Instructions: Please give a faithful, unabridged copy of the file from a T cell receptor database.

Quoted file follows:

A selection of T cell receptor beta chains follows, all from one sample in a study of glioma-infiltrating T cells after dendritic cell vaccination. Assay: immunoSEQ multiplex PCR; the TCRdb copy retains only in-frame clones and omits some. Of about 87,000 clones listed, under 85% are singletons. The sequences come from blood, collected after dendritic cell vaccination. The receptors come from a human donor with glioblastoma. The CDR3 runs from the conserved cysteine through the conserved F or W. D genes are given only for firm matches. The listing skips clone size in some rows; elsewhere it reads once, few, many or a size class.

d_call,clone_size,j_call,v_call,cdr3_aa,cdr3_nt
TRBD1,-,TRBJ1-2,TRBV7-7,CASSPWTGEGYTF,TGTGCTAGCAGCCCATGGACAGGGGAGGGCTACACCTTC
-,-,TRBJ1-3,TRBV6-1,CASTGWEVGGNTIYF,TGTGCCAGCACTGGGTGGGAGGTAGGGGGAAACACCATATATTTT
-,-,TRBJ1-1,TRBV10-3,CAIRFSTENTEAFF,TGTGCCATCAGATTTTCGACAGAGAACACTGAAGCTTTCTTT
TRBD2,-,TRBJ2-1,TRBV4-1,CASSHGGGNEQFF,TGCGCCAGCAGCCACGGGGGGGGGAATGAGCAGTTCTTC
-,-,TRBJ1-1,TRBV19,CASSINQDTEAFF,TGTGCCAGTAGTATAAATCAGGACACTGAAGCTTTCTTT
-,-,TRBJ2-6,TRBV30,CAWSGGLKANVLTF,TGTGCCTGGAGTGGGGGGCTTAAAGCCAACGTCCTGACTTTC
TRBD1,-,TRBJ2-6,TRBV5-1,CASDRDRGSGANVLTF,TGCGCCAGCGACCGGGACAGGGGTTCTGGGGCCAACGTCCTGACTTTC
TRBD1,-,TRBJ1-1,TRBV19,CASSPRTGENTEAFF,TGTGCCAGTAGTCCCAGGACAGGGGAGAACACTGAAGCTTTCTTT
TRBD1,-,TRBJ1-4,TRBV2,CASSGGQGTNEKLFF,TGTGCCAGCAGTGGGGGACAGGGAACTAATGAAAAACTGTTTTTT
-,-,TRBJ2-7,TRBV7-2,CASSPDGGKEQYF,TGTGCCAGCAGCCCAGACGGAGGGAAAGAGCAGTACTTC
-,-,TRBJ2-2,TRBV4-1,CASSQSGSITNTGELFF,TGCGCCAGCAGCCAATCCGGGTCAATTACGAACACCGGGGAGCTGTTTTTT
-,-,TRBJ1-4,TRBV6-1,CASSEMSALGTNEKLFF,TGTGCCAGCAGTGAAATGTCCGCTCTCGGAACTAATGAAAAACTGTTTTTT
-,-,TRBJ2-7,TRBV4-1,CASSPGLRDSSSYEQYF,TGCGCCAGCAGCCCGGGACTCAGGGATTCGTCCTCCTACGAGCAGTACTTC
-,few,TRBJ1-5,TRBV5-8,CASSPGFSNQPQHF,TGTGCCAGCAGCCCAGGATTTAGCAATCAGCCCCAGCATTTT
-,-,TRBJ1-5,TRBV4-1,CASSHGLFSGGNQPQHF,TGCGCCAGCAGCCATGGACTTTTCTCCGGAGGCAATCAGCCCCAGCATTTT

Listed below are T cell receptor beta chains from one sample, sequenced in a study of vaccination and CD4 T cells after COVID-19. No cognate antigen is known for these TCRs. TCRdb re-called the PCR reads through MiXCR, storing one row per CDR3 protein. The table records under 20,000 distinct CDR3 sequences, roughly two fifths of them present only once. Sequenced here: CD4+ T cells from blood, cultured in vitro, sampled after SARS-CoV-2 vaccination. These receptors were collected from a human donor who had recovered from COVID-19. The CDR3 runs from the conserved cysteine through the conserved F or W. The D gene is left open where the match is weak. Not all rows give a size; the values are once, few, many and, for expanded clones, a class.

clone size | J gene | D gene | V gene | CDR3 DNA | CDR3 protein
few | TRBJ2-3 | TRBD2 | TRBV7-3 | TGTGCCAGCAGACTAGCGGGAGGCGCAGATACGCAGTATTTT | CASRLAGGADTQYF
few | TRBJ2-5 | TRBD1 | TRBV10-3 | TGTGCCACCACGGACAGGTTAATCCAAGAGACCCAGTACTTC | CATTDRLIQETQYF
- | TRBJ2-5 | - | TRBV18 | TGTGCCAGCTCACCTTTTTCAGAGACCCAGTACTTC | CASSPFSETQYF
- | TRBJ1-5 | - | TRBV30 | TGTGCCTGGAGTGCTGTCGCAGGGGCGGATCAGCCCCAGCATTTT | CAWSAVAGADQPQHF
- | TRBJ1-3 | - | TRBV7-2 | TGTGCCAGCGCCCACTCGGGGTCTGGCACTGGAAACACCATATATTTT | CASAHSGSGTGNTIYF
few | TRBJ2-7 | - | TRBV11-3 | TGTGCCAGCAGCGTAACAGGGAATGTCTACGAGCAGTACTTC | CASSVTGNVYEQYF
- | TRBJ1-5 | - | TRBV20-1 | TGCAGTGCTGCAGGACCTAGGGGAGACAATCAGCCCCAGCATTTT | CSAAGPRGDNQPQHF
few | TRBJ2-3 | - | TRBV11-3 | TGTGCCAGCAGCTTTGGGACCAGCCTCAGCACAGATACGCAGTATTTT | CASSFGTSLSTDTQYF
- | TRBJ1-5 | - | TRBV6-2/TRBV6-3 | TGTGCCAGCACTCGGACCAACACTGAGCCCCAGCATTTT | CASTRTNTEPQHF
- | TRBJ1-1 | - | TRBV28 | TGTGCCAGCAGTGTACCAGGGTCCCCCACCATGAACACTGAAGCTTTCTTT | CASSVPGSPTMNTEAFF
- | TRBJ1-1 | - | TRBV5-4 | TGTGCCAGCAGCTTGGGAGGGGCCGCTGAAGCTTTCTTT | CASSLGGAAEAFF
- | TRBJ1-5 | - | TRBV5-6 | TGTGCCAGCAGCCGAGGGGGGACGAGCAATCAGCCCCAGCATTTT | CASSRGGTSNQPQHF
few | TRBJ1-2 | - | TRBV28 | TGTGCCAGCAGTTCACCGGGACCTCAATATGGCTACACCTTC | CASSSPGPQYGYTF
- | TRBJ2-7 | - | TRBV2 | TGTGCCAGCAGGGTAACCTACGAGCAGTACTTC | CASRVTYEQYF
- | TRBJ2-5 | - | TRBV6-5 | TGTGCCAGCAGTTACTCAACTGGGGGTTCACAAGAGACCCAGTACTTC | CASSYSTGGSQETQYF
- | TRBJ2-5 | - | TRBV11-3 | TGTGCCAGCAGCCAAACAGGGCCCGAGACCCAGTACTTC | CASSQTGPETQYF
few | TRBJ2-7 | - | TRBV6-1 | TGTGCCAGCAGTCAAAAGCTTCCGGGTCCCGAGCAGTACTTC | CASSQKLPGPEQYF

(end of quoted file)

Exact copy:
A selection of T cell receptor beta chains follows, all from one sample in a study of glioma-infiltrating T cells after dendritic cell vaccination. Assay: immunoSEQ multiplex PCR; the TCRdb copy retains only in-frame clones and omits some. Of about 87,000 clones listed, under 85% are singletons. The sequences come from blood, collected after dendritic cell vaccination. The receptors come from a human donor with glioblastoma. The CDR3 runs from the conserved cysteine through the conserved F or W. D genes are given only for firm matches. The listing skips clone size in some rows; elsewhere it reads once, few, many or a size class.

d_call,clone_size,j_call,v_call,cdr3_aa,cdr3_nt
TRBD1,-,TRBJ1-2,TRBV7-7,CASSPWTGEGYTF,TGTGCTAGCAGCCCATGGACAGGGGAGGGCTACACCTTC
-,-,TRBJ1-3,TRBV6-1,CASTGWEVGGNTIYF,TGTGCCAGCACTGGGTGGGAGGTAGGGGGAAACACCATATATTTT
-,-,TRBJ1-1,TRBV10-3,CAIRFSTENTEAFF,TGTGCCATCAGATTTTCGACAGAGAACACTGAAGCTTTCTTT
TRBD2,-,TRBJ2-1,TRBV4-1,CASSHGGGNEQFF,TGCGCCAGCAGCCACGGGGGGGGGAATGAGCAGTTCTTC
-,-,TRBJ1-1,TRBV19,CASSINQDTEAFF,TGTGCCAGTAGTATAAATCAGGACACTGAAGCTTTCTTT
-,-,TRBJ2-6,TRBV30,CAWSGGLKANVLTF,TGTGCCTGGAGTGGGGGGCTTAAAGCCAACGTCCTGACTTTC
TRBD1,-,TRBJ2-6,TRBV5-1,CASDRDRGSGANVLTF,TGCGCCAGCGACCGGGACAGGGGTTCTGGGGCCAACGTCCTGACTTTC
TRBD1,-,TRBJ1-1,TRBV19,CASSPRTGENTEAFF,TGTGCCAGTAGTCCCAGGACAGGGGAGAACACTGAAGCTTTCTTT
TRBD1,-,TRBJ1-4,TRBV2,CASSGGQGTNEKLFF,TGTGCCAGCAGTGGGGGACAGGGAACTAATGAAAAACTGTTTTTT
-,-,TRBJ2-7,TRBV7-2,CASSPDGGKEQYF,TGTGCCAGCAGCCCAGACGGAGGGAAAGAGCAGTACTTC
-,-,TRBJ2-2,TRBV4-1,CASSQSGSITNTGELFF,TGCGCCAGCAGCCAATCCGGGTCAATTACGAACACCGGGGAGCTGTTTTTT
-,-,TRBJ1-4,TRBV6-1,CASSEMSALGTNEKLFF,TGTGCCAGCAGTGAAATGTCCGCTCTCGGAACTAATGAAAAACTGTTTTTT
-,-,TRBJ2-7,TRBV4-1,CASSPGLRDSSSYEQYF,TGCGCCAGCAGCCCGGGACTCAGGGATTCGTCCTCCTACGAGCAGTACTTC
-,few,TRBJ1-5,TRBV5-8,CASSPGFSNQPQHF,TGTGCCAGCAGCCCAGGATTTAGCAATCAGCCCCAGCATTTT
-,-,TRBJ1-5,TRBV4-1,CASSHGLFSGGNQPQHF,TGCGCCAGCAGCCATGGACTTTTCTCCGGAGGCAATCAGCCCCAGCATTTT

Listed below are T cell receptor beta chains from one sample, sequenced in a study of vaccination and CD4 T cells after COVID-19. No cognate antigen is known for these TCRs. TCRdb re-called the PCR reads through MiXCR, storing one row per CDR3 protein. The table records under 20,000 distinct CDR3 sequences, roughly two fifths of them present only once. Sequenced here: CD4+ T cells from blood, cultured in vitro, sampled after SARS-CoV-2 vaccination. These receptors were collected from a human donor who had recovered from COVID-19. The CDR3 runs from the conserved cysteine through the conserved F or W. The D gene is left open where the match is weak. Not all rows give a size; the values are once, few, many and, for expanded clones, a class.

clone size | J gene | D gene | V gene | CDR3 DNA | CDR3 protein
few | TRBJ2-3 | TRBD2 | TRBV7-3 | TGTGCCAGCAGACTAGCGGGAGGCGCAGATACGCAGTATTTT | CASRLAGGADTQYF
few | TRBJ2-5 | TRBD1 | TRBV10-3 | TGTGCCACCACGGACAGGTTAATCCAAGAGACCCAGTACTTC | CATTDRLIQETQYF
- | TRBJ2-5 | - | TRBV18 | TGTGCCAGCTCACCTTTTTCAGAGACCCAGTACTTC | CASSPFSETQYF
- | TRBJ1-5 | - | TRBV30 | TGTGCCTGGAGTGCTGTCGCAGGGGCGGATCAGCCCCAGCATTTT | CAWSAVAGADQPQHF
- | TRBJ1-3 | - | TRBV7-2 | TGTGCCAGCGCCCACTCGGGGTCTGGCACTGGAAACACCATATATTTT | CASAHSGSGTGNTIYF
few | TRBJ2-7 | - | TRBV11-3 | TGTGCCAGCAGCGTAACAGGGAATGTCTACGAGCAGTACTTC | CASSVTGNVYEQYF
- | TRBJ1-5 | - | TRBV20-1 | TGCAGTGCTGCAGGACCTAGGGGAGACAATCAGCCCCAGCATTTT | CSAAGPRGDNQPQHF
few | TRBJ2-3 | - | TRBV11-3 | TGTGCCAGCAGCTTTGGGACCAGCCTCAGCACAGATACGCAGTATTTT | CASSFGTSLSTDTQYF
- | TRBJ1-5 | - | TRBV6-2/TRBV6-3 | TGTGCCAGCACTCGGACCAACACTGAGCCCCAGCATTTT | CASTRTNTEPQHF
- | TRBJ1-1 | - | TRBV28 | TGTGCCAGCAGTGTACCAGGGTCCCCCACCATGAACACTGAAGCTTTCTTT | CASSVPGSPTMNTEAFF
- | TRBJ1-1 | - | TRBV5-4 | TGTGCCAGCAGCTTGGGAGGGGCCGCTGAAGCTTTCTTT | CASSLGGAAEAFF
- | TRBJ1-5 | - | TRBV5-6 | TGTGCCAGCAGCCGAGGGGGGACGAGCAATCAGCCCCAGCATTTT | CASSRGGTSNQPQHF
few | TRBJ1-2 | - | TRBV28 | TGTGCCAGCAGTTCACCGGGACCTCAATATGGCTACACCTTC | CASSSPGPQYGYTF
- | TRBJ2-7 | - | TRBV2 | TGTGCCAGCAGGGTAACCTACGAGCAGTACTTC | CASRVTYEQYF
- | TRBJ2-5 | - | TRBV6-5 | TGTGCCAGCAGTTACTCAACTGGGGGTTCACAAGAGACCCAGTACTTC | CASSYSTGGSQETQYF
- | TRBJ2-5 | - | TRBV11-3 | TGTGCCAGCAGCCAAACAGGGCCCGAGACCCAGTACTTC | CASSQTGPETQYF
few | TRBJ2-7 | - | TRBV6-1 | TGTGCCAGCAGTCAAAAGCTTCCGGGTCCCGAGCAGTACTTC | CASSQKLPGPEQYF